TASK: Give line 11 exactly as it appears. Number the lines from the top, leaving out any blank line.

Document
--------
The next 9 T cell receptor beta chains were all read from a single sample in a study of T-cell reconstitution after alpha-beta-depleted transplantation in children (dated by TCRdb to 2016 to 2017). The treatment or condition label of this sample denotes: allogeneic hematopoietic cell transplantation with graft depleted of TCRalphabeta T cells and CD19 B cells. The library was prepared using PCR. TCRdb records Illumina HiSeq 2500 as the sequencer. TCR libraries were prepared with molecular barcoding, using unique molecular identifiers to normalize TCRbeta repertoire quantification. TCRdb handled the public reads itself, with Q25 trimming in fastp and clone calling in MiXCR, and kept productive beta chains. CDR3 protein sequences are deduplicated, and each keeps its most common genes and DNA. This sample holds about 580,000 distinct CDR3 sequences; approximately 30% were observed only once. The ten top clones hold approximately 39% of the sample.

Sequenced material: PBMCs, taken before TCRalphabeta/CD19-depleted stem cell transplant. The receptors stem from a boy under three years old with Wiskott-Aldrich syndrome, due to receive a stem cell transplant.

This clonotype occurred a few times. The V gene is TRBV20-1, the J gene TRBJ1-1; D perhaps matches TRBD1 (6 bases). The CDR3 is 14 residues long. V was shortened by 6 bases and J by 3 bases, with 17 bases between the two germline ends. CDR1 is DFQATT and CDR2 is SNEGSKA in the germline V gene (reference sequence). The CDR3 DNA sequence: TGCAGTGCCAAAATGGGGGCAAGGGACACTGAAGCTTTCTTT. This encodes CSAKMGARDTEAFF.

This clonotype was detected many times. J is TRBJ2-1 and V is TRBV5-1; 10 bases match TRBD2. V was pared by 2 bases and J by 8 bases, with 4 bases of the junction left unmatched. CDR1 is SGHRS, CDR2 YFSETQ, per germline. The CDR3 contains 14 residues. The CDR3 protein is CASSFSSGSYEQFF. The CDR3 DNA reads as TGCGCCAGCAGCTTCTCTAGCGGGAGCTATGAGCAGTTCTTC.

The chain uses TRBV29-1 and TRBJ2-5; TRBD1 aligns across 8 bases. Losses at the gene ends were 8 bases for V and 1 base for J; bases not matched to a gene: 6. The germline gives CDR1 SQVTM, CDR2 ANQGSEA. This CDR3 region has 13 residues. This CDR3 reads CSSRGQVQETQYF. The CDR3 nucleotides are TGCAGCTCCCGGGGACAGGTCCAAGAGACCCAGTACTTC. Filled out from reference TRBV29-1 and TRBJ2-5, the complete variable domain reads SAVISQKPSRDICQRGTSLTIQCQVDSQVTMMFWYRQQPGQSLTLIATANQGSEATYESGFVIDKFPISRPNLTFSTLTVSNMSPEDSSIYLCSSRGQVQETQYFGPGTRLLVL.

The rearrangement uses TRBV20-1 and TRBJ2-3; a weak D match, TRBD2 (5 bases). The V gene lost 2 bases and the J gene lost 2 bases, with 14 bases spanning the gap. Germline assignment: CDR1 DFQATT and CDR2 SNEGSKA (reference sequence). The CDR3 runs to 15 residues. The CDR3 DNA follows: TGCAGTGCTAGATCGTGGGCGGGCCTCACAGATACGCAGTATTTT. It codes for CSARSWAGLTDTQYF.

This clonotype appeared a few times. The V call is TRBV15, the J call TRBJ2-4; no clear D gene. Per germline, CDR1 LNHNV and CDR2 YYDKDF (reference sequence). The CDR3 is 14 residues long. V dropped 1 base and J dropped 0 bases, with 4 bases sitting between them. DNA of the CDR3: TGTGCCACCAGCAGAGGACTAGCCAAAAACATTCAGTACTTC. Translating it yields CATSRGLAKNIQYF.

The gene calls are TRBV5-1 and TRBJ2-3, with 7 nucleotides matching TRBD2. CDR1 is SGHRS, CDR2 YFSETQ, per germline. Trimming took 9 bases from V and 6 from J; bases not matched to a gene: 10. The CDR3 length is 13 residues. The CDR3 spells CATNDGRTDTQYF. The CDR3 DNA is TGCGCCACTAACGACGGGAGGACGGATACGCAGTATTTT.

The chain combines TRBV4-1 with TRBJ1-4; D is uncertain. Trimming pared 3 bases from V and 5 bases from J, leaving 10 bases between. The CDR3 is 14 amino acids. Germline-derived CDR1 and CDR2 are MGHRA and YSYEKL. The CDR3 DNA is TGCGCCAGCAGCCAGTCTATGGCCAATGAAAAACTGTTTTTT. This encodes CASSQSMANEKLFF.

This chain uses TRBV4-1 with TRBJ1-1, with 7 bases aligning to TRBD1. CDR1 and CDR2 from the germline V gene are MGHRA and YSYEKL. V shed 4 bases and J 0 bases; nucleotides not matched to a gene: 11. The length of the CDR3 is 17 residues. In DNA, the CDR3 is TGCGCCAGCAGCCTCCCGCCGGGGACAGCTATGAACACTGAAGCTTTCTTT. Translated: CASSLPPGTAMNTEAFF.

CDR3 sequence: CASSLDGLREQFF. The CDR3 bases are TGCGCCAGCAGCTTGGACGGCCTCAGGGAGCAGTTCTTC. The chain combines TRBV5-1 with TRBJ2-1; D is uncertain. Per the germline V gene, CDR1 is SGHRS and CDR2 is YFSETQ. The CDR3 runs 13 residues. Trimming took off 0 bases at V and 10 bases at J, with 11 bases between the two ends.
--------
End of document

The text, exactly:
CDR3 sequence: CASSLDGLREQFF. The CDR3 bases are TGCGCCAGCAGCTTGGACGGCCTCAGGGAGCAGTTCTTC. The chain combines TRBV5-1 with TRBJ2-1; D is uncertain. Per the germline V gene, CDR1 is SGHRS and CDR2 is YFSETQ. The CDR3 runs 13 residues. Trimming took off 0 bases at V and 10 bases at J, with 11 bases between the two ends.